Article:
A businessman who grew up in a council house near Manchester is the richest person in the UK, according to the Sunday Times Rich List.
Jim Ratcliffe, who founded chemical firm Ineos, topped the list with an estimated worth of £21.05bn - after coming 18th last year.
Two of the company's directors are also on the list, which ranks Britain's wealthiest 1,000 people or families.
Jamie Oliver and fashion tycoon Sir Philip Green saw their fortunes drop.
Mr Ratcliffe, 65, spent the first ten years of his life in Failsworth, before moving to East Yorkshire.
He went to Beverley Grammar School, studied chemical engineering at Birmingham University, and got an MBA from London Business School, according to a Financial Times profile.
His father, who was a joiner, went on to run a factory that made laboratory furniture, while his mother worked in an accounts office.
Mr Ratcliffe's firm is currently locked in a legal battle with the Scottish government over its moratorium on fracking.
His wealth leapt by £15bn in the past year - partly because of a revaluation of his assets.
Mr Ratcliffe has been on expeditions to the North and South Poles, has run marathons, and is a Manchester United fan.
In 2015, he said the UK could thrive outside the European Union. "The Brits are perfectly capable of managing the Brits and don't need Brussels telling them how to manage things," he said.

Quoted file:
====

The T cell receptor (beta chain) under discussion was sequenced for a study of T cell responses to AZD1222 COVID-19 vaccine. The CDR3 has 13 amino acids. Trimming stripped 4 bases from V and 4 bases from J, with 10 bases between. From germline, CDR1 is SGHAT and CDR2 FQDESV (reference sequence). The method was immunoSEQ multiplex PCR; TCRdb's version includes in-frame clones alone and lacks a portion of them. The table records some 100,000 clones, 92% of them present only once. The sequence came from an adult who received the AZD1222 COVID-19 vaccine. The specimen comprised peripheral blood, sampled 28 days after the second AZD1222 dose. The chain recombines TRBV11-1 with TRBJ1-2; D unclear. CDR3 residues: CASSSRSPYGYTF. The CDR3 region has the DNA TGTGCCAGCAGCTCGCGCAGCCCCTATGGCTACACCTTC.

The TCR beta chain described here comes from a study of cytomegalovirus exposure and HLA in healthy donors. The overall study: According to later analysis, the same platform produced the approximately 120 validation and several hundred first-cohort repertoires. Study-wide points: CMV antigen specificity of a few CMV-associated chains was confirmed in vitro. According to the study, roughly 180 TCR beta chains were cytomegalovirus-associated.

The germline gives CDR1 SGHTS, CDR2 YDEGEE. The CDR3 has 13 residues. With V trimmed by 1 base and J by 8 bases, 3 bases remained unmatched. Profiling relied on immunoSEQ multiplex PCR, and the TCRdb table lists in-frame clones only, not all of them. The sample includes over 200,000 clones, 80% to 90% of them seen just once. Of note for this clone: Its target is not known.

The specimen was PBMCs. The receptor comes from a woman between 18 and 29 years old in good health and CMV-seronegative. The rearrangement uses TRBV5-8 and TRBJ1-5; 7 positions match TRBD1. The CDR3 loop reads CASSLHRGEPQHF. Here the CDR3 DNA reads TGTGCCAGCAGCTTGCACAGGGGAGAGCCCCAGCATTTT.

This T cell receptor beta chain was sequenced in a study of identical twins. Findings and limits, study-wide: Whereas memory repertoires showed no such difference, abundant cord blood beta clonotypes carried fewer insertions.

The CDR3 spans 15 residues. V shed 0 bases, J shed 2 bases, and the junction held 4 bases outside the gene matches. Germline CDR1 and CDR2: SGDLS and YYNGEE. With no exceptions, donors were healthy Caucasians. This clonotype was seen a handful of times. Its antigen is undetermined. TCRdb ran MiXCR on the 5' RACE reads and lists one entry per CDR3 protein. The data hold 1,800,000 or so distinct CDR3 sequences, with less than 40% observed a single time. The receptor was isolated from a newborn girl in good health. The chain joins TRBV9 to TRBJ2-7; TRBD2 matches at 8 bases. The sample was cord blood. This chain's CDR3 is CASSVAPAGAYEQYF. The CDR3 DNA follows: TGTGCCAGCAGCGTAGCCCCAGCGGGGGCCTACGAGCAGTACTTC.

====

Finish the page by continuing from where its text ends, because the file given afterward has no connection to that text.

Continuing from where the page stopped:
"I just don't believe in the concept of a United States of Europe. It's not viable."
In 2016, he told BBC the government needed "backbone" when negotiating its exit from the EU.
At second place in the list were the Hinduja brothers, Sri and Gopi, worth £20.64bn. Their fortune jumped by £4.44 billion from 2017.
British-American industrialist-turned-media mogul Sir Len Blavatnik came in third place with £15.26bn.
Sir Philip Green's estimated fortune fell by £787m to £2bn - partly because of his decision to contribute £363m to the BHS pension deficit.
Jamie Oliver fell off the list entirely, after problems at his restaurant group.
In total, 141 women are on the rich list, with Charlene de Carvalho-Heineken, of the brewing dynasty, ranked highest at number six.
Robert Watts, who compiled the list, said: "Britain is changing. Gone are the days when old money and a small band of industries dominated the Sunday Times Rich List.
"Aristocrats and inherited wealth has been elbowed out of the list and replaced by an army of self-made entrepreneurs.
"Today's super rich include people who have set up businesses selling chocolate, sushi, pet food and eggs.
"We're seeing more people from humble backgrounds, who struggled at school or who didn't even start their businesses until well into middle age."